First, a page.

The Big Idea
Argentina | Kirchnerismo constraint
Siobhan Morden | May 7, 2021
This document is intended for institutional investors and is not subject to all of the independence and disclosure standards applicable to debt research reports prepared for retail investors.
Kirchnerismo continues to fully assert its populist ideology in Argentina’s election cycle, and it is difficult to be optimistic about policy moderation. Internal battles have taken their toll on efforts to contain inflation. There is a clear political mandate to contain inflation with voters particularly sensitive to foreign exchange risk and supply-side shocks. This creates larger price misalignments and raises post-election policy risk. Both may ultimately compromise the “asymmetric upside” of a coherent IMF program. Argentina looks unlikely to default on the IMF but may end up with a highly diluted IMF program that undermines potential Eurobond price gains. Investors can get a better balance of risk-and-reward in alternatives like the Province of Buenos Aires and other quasi-sovereigns.
The internal struggles on policy management have further weakened an already weak economy minister. The CFK refusal to allow dismissal of the Under Secretary of Energy, after refusing to hike tariffs, clearly undermines the authority of Economy Minister Guzman. This is quite worrisome. The markets have adjusted to the deterioration of policy management and are now in a surprising position of cheering for a weak economy minister when only last year the market hoped for his departure. The crawling foreign exchange devaluation has slowed to 2% month-over-month to anchor the increasing inflationary pressures—4.8% month-over-month inflation in March and cumulative 13% in the first quarter, a threat to the 30% annual target. It is political reality that Kirchnerismo now dominates economic policy management and raises concern about whether Argentina can moderate policy after elections. Minister Guzman represents an agent for compromise, balancing between Kirchnerismo heterodoxy and IMF orthodoxy and a much better alternative than a Kirchnerista ideologue running the economy ministry.
There is no alternative for Argentina other than reaching an agreement with the IMF since default is not an option and repayment is not an option for the $18.5 billion in loans falling due next year. This sets the stage for possibly excruciating negotiations, especially considering the inflexibility from Kirchnerismo. It is incredulous that a group of senators are now asking that the windfall IMF SDR allocation of around $4.3 billion expected in September be used not to repay the IMF but rather go towards current spending. The initiative is now under discussion in the senate and finance budget committee. The $2.2 billion IMF loan payment on September 22 represents a red line with no context for restructuring and payment the only option. The worst-case scenario is drawing down scarce USD reserves from the central bank; there are slight prospects for USD accumulation through the next few months of seasonally high agricultural exports. There are clearly cross objectives with some politicians seeking inward isolation while others including President Fernandez himself are embarking on a diplomatic mission abroad to seek debt relief. The imminent $2.4 billion payment to the Paris Club is more threatening, but with few if any implications if payments lapse other than punitive repayment rates. The most feasible solution is another 1-year deferment from the Paris Club under the same budget and pandemic constraints as last year.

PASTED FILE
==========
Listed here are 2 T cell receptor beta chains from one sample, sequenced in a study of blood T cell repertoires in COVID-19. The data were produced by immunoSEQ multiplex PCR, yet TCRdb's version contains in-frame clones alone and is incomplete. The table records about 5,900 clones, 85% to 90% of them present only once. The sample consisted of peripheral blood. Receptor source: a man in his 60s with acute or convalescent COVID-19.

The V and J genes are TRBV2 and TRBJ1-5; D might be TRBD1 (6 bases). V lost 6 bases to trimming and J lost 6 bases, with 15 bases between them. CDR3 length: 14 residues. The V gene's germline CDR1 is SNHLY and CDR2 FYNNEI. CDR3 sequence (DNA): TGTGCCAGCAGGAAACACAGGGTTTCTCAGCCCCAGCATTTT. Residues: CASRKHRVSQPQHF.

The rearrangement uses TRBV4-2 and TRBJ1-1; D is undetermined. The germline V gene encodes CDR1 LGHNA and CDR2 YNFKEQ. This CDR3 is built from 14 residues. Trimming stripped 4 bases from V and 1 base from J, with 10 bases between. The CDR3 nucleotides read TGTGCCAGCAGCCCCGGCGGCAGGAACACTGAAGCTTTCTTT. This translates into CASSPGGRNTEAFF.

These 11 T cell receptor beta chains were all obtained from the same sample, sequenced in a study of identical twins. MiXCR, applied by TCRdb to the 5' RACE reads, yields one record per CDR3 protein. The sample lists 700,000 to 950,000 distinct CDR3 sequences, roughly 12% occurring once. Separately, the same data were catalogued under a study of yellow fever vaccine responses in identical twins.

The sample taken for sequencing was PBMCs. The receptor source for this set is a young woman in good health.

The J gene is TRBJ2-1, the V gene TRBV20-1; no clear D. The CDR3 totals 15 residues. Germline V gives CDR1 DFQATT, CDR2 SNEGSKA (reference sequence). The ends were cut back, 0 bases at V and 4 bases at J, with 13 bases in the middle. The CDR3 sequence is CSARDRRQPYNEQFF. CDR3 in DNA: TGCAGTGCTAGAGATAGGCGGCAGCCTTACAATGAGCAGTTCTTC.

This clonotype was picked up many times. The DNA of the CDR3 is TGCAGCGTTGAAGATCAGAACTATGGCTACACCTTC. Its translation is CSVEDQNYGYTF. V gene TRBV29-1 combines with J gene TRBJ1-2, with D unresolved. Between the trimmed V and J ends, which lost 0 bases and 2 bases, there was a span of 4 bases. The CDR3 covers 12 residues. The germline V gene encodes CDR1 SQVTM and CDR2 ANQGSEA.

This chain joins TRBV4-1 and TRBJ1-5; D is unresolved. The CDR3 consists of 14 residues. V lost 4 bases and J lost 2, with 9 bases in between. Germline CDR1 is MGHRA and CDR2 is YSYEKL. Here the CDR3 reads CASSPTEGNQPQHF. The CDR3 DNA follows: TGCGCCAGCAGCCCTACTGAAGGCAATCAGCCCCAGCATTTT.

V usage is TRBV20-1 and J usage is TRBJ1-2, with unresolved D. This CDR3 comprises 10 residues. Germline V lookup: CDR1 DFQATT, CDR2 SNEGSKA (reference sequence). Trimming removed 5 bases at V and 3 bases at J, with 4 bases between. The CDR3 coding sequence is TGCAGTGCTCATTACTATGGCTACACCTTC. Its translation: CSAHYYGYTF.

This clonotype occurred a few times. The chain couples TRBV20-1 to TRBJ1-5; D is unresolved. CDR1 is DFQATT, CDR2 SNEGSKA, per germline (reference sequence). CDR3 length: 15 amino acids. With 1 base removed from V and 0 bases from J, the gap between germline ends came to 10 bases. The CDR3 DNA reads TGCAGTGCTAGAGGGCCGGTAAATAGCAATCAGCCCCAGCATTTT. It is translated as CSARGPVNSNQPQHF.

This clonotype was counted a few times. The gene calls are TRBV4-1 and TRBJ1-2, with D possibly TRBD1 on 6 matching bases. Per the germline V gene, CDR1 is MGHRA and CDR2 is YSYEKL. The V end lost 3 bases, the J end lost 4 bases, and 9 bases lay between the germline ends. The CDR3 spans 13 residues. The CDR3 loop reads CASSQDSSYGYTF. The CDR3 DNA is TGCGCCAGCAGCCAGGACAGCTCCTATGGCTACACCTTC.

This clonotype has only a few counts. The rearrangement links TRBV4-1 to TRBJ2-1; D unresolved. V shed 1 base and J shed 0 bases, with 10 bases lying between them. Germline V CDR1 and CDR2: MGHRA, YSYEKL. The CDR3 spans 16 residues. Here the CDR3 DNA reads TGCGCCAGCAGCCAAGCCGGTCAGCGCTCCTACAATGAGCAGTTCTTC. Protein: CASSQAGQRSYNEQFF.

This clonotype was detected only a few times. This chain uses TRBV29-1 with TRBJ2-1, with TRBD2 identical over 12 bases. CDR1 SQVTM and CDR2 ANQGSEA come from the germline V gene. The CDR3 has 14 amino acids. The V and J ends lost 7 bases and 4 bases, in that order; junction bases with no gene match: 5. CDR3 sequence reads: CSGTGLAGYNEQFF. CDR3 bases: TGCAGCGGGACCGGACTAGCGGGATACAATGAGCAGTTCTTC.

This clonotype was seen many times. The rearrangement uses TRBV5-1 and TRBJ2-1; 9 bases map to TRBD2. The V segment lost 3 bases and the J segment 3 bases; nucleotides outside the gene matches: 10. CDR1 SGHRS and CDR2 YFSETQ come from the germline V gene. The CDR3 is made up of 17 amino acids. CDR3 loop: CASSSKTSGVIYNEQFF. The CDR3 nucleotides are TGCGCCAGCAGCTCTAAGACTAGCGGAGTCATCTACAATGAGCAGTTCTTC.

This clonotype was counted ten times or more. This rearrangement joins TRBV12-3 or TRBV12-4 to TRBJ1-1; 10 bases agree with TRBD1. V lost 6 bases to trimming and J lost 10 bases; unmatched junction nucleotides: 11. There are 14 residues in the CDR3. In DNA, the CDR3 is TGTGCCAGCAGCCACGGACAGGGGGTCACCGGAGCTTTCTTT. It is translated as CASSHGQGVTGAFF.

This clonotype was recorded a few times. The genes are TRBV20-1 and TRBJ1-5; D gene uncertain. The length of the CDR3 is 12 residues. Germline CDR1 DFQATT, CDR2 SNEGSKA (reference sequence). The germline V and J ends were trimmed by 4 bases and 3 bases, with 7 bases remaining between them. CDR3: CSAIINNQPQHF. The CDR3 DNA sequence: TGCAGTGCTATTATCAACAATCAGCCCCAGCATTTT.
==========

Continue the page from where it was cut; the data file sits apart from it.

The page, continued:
The debt deferments are the main policy priority for maintaining normal creditor relations. The more complex IMF negotiations could come after elections with opposing Kirchnerista and IMF ideologies. The resistance to realign prices and foreign exchange rates may be less after elections, but the distortions will be greater. This then builds up to potentially intense negotiations with still latent friction to any maxi-adjustments or typical shock therapy. The risk for bondholders and Argentines alike is that the IMF program is so watered down that it does not provide a coherent economic framework. If it is a pure political compromise to avoid default and an IMF program in name only, then there is minimal if any upside on bond prices.
The upside for bond prices is a stable economic framework that reduces distortions, stabilizes the external and fiscal accounts, and allows for a more favorable growth-inflation tradeoff. The potential for an IMF program is probably the singular driver for asset prices and for bondholder upside. If the weak economic framework continues, accompanied by persistent balance-of-payments stress that does not allow for foreign exchange reserve accumulation, then there is minimal if any upside for bondholders. This is why investors should focus on the quasi-sovereigns with an investment strategy that either attempts to maximize carry returns or seeks out stronger credits that could avoid recurrent debt default. The Province of Buenos Aires has now reengaged bondholders with the latest deadline expiring May 7 and goodwill to reach an agreement with a majority of investors. This suggests potential for higher recovery value as well as higher carry returns (or PDI accumulation on protracted discussions) and lower recurrent default risk that translates into lower potential exit yields.